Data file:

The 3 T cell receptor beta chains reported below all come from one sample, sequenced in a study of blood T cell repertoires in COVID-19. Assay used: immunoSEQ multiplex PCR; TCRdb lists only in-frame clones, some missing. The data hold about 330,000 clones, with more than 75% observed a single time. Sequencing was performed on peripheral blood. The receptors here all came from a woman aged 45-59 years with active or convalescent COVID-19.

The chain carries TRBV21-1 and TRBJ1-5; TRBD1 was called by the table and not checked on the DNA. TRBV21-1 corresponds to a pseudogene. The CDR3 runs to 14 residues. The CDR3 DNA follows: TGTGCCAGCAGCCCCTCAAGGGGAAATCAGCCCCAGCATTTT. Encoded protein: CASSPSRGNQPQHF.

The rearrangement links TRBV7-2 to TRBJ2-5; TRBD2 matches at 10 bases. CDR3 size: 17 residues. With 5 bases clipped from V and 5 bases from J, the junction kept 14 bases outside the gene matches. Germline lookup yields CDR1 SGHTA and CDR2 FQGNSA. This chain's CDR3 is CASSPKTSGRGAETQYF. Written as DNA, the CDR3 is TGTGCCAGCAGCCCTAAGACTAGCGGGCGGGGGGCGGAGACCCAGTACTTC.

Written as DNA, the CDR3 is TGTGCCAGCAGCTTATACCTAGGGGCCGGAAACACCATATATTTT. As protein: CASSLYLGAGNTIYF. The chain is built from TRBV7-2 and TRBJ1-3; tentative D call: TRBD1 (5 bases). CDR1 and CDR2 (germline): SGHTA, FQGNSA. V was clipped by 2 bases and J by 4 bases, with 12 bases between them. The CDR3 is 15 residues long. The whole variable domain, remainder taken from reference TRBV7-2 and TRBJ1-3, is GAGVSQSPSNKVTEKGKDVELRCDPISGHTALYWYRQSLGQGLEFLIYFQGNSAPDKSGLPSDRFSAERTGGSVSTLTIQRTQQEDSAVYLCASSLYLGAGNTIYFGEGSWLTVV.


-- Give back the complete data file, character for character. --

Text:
The 3 T cell receptor beta chains reported below all come from one sample, sequenced in a study of blood T cell repertoires in COVID-19. Assay used: immunoSEQ multiplex PCR; TCRdb lists only in-frame clones, some missing. The data hold about 330,000 clones, with more than 75% observed a single time. Sequencing was performed on peripheral blood. The receptors here all came from a woman aged 45-59 years with active or convalescent COVID-19.

The chain carries TRBV21-1 and TRBJ1-5; TRBD1 was called by the table and not checked on the DNA. TRBV21-1 corresponds to a pseudogene. The CDR3 runs to 14 residues. The CDR3 DNA follows: TGTGCCAGCAGCCCCTCAAGGGGAAATCAGCCCCAGCATTTT. Encoded protein: CASSPSRGNQPQHF.

The rearrangement links TRBV7-2 to TRBJ2-5; TRBD2 matches at 10 bases. CDR3 size: 17 residues. With 5 bases clipped from V and 5 bases from J, the junction kept 14 bases outside the gene matches. Germline lookup yields CDR1 SGHTA and CDR2 FQGNSA. This chain's CDR3 is CASSPKTSGRGAETQYF. Written as DNA, the CDR3 is TGTGCCAGCAGCCCTAAGACTAGCGGGCGGGGGGCGGAGACCCAGTACTTC.

Written as DNA, the CDR3 is TGTGCCAGCAGCTTATACCTAGGGGCCGGAAACACCATATATTTT. As protein: CASSLYLGAGNTIYF. The chain is built from TRBV7-2 and TRBJ1-3; tentative D call: TRBD1 (5 bases). CDR1 and CDR2 (germline): SGHTA, FQGNSA. V was clipped by 2 bases and J by 4 bases, with 12 bases between them. The CDR3 is 15 residues long. The whole variable domain, remainder taken from reference TRBV7-2 and TRBJ1-3, is GAGVSQSPSNKVTEKGKDVELRCDPISGHTALYWYRQSLGQGLEFLIYFQGNSAPDKSGLPSDRFSAERTGGSVSTLTIQRTQQEDSAVYLCASSLYLGAGNTIYFGEGSWLTVV.